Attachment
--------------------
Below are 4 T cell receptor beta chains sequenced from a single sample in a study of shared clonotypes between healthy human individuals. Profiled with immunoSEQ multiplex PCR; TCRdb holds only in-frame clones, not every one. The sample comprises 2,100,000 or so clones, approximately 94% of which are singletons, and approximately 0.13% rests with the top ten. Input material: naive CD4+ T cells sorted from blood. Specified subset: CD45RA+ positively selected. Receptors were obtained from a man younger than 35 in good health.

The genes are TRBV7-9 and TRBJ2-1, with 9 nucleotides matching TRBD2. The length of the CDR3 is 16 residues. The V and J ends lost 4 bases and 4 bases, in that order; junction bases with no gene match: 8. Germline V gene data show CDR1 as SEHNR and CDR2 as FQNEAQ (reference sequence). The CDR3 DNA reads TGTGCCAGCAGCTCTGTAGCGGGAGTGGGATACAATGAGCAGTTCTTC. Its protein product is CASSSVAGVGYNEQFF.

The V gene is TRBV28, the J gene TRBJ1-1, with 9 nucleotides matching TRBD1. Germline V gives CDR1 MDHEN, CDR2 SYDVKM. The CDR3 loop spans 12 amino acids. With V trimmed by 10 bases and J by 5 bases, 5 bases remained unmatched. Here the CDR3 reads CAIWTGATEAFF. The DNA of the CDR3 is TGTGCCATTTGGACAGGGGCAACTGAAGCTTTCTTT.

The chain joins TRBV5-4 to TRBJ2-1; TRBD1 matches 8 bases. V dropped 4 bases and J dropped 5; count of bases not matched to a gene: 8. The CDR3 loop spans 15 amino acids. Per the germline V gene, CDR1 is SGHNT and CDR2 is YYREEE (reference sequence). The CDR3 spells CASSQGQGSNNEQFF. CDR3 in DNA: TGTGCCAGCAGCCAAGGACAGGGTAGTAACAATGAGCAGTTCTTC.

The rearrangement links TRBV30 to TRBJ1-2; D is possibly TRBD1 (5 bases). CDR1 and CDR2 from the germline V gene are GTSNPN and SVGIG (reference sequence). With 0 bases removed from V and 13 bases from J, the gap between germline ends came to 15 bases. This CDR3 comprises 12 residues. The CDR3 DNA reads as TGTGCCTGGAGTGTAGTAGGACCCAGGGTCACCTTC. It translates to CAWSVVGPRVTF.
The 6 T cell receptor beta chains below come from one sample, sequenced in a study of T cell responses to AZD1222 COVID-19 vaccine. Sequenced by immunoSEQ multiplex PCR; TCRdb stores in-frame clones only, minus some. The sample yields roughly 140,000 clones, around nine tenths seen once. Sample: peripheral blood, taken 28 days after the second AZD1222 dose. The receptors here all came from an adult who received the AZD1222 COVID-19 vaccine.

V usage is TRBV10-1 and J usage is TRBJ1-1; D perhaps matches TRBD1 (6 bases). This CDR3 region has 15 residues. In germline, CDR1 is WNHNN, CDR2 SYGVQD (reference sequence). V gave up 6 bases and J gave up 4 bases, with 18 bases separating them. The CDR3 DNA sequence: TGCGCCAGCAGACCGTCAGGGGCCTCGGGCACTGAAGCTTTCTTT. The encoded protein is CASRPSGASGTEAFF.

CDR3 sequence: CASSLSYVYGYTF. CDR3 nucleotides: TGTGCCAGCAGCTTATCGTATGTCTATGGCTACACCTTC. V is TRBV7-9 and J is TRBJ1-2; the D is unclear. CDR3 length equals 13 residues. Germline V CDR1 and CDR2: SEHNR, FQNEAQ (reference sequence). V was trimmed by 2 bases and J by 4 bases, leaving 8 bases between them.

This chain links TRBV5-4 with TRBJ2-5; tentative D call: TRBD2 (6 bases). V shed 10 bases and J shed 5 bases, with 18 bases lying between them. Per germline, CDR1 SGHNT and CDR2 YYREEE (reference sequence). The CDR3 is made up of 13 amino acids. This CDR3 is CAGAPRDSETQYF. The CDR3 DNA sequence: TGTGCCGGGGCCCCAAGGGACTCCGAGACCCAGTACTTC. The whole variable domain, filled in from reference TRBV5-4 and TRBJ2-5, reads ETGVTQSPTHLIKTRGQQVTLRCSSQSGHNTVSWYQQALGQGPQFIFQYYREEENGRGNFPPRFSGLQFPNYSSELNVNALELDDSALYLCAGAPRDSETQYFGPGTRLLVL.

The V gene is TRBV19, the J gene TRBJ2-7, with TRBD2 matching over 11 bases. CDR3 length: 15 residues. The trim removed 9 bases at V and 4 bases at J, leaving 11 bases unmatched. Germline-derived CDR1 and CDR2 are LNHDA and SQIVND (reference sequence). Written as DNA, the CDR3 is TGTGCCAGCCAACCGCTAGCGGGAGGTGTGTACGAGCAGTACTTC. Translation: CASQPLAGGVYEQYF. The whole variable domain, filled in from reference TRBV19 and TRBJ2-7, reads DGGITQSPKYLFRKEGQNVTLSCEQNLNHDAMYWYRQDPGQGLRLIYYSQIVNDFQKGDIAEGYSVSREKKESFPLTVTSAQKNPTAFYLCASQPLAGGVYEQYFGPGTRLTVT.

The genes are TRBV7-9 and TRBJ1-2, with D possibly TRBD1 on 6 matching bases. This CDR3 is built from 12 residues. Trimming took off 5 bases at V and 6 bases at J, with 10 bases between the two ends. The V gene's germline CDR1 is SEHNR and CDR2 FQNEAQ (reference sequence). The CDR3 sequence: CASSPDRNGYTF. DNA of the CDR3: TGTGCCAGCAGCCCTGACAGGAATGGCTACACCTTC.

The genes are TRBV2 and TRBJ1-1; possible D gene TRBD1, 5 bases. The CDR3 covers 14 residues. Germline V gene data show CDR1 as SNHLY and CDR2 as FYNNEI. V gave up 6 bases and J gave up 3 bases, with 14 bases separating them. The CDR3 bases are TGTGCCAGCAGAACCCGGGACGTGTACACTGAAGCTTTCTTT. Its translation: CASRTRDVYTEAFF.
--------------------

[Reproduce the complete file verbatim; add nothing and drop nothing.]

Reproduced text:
Below are 4 T cell receptor beta chains sequenced from a single sample in a study of shared clonotypes between healthy human individuals. Profiled with immunoSEQ multiplex PCR; TCRdb holds only in-frame clones, not every one. The sample comprises 2,100,000 or so clones, approximately 94% of which are singletons, and approximately 0.13% rests with the top ten. Input material: naive CD4+ T cells sorted from blood. Specified subset: CD45RA+ positively selected. Receptors were obtained from a man younger than 35 in good health.

The genes are TRBV7-9 and TRBJ2-1, with 9 nucleotides matching TRBD2. The length of the CDR3 is 16 residues. The V and J ends lost 4 bases and 4 bases, in that order; junction bases with no gene match: 8. Germline V gene data show CDR1 as SEHNR and CDR2 as FQNEAQ (reference sequence). The CDR3 DNA reads TGTGCCAGCAGCTCTGTAGCGGGAGTGGGATACAATGAGCAGTTCTTC. Its protein product is CASSSVAGVGYNEQFF.

The V gene is TRBV28, the J gene TRBJ1-1, with 9 nucleotides matching TRBD1. Germline V gives CDR1 MDHEN, CDR2 SYDVKM. The CDR3 loop spans 12 amino acids. With V trimmed by 10 bases and J by 5 bases, 5 bases remained unmatched. Here the CDR3 reads CAIWTGATEAFF. The DNA of the CDR3 is TGTGCCATTTGGACAGGGGCAACTGAAGCTTTCTTT.

The chain joins TRBV5-4 to TRBJ2-1; TRBD1 matches 8 bases. V dropped 4 bases and J dropped 5; count of bases not matched to a gene: 8. The CDR3 loop spans 15 amino acids. Per the germline V gene, CDR1 is SGHNT and CDR2 is YYREEE (reference sequence). The CDR3 spells CASSQGQGSNNEQFF. CDR3 in DNA: TGTGCCAGCAGCCAAGGACAGGGTAGTAACAATGAGCAGTTCTTC.

The rearrangement links TRBV30 to TRBJ1-2; D is possibly TRBD1 (5 bases). CDR1 and CDR2 from the germline V gene are GTSNPN and SVGIG (reference sequence). With 0 bases removed from V and 13 bases from J, the gap between germline ends came to 15 bases. This CDR3 comprises 12 residues. The CDR3 DNA reads as TGTGCCTGGAGTGTAGTAGGACCCAGGGTCACCTTC. It translates to CAWSVVGPRVTF.
The 6 T cell receptor beta chains below come from one sample, sequenced in a study of T cell responses to AZD1222 COVID-19 vaccine. Sequenced by immunoSEQ multiplex PCR; TCRdb stores in-frame clones only, minus some. The sample yields roughly 140,000 clones, around nine tenths seen once. Sample: peripheral blood, taken 28 days after the second AZD1222 dose. The receptors here all came from an adult who received the AZD1222 COVID-19 vaccine.

V usage is TRBV10-1 and J usage is TRBJ1-1; D perhaps matches TRBD1 (6 bases). This CDR3 region has 15 residues. In germline, CDR1 is WNHNN, CDR2 SYGVQD (reference sequence). V gave up 6 bases and J gave up 4 bases, with 18 bases separating them. The CDR3 DNA sequence: TGCGCCAGCAGACCGTCAGGGGCCTCGGGCACTGAAGCTTTCTTT. The encoded protein is CASRPSGASGTEAFF.

CDR3 sequence: CASSLSYVYGYTF. CDR3 nucleotides: TGTGCCAGCAGCTTATCGTATGTCTATGGCTACACCTTC. V is TRBV7-9 and J is TRBJ1-2; the D is unclear. CDR3 length equals 13 residues. Germline V CDR1 and CDR2: SEHNR, FQNEAQ (reference sequence). V was trimmed by 2 bases and J by 4 bases, leaving 8 bases between them.

This chain links TRBV5-4 with TRBJ2-5; tentative D call: TRBD2 (6 bases). V shed 10 bases and J shed 5 bases, with 18 bases lying between them. Per germline, CDR1 SGHNT and CDR2 YYREEE (reference sequence). The CDR3 is made up of 13 amino acids. This CDR3 is CAGAPRDSETQYF. The CDR3 DNA sequence: TGTGCCGGGGCCCCAAGGGACTCCGAGACCCAGTACTTC. The whole variable domain, filled in from reference TRBV5-4 and TRBJ2-5, reads ETGVTQSPTHLIKTRGQQVTLRCSSQSGHNTVSWYQQALGQGPQFIFQYYREEENGRGNFPPRFSGLQFPNYSSELNVNALELDDSALYLCAGAPRDSETQYFGPGTRLLVL.

The V gene is TRBV19, the J gene TRBJ2-7, with TRBD2 matching over 11 bases. CDR3 length: 15 residues. The trim removed 9 bases at V and 4 bases at J, leaving 11 bases unmatched. Germline-derived CDR1 and CDR2 are LNHDA and SQIVND (reference sequence). Written as DNA, the CDR3 is TGTGCCAGCCAACCGCTAGCGGGAGGTGTGTACGAGCAGTACTTC. Translation: CASQPLAGGVYEQYF. The whole variable domain, filled in from reference TRBV19 and TRBJ2-7, reads DGGITQSPKYLFRKEGQNVTLSCEQNLNHDAMYWYRQDPGQGLRLIYYSQIVNDFQKGDIAEGYSVSREKKESFPLTVTSAQKNPTAFYLCASQPLAGGVYEQYFGPGTRLTVT.

The genes are TRBV7-9 and TRBJ1-2, with D possibly TRBD1 on 6 matching bases. This CDR3 is built from 12 residues. Trimming took off 5 bases at V and 6 bases at J, with 10 bases between the two ends. The V gene's germline CDR1 is SEHNR and CDR2 FQNEAQ (reference sequence). The CDR3 sequence: CASSPDRNGYTF. DNA of the CDR3: TGTGCCAGCAGCCCTGACAGGAATGGCTACACCTTC.

The genes are TRBV2 and TRBJ1-1; possible D gene TRBD1, 5 bases. The CDR3 covers 14 residues. Germline V gene data show CDR1 as SNHLY and CDR2 as FYNNEI. V gave up 6 bases and J gave up 3 bases, with 14 bases separating them. The CDR3 bases are TGTGCCAGCAGAACCCGGGACGTGTACACTGAAGCTTTCTTT. Its translation: CASRTRDVYTEAFF.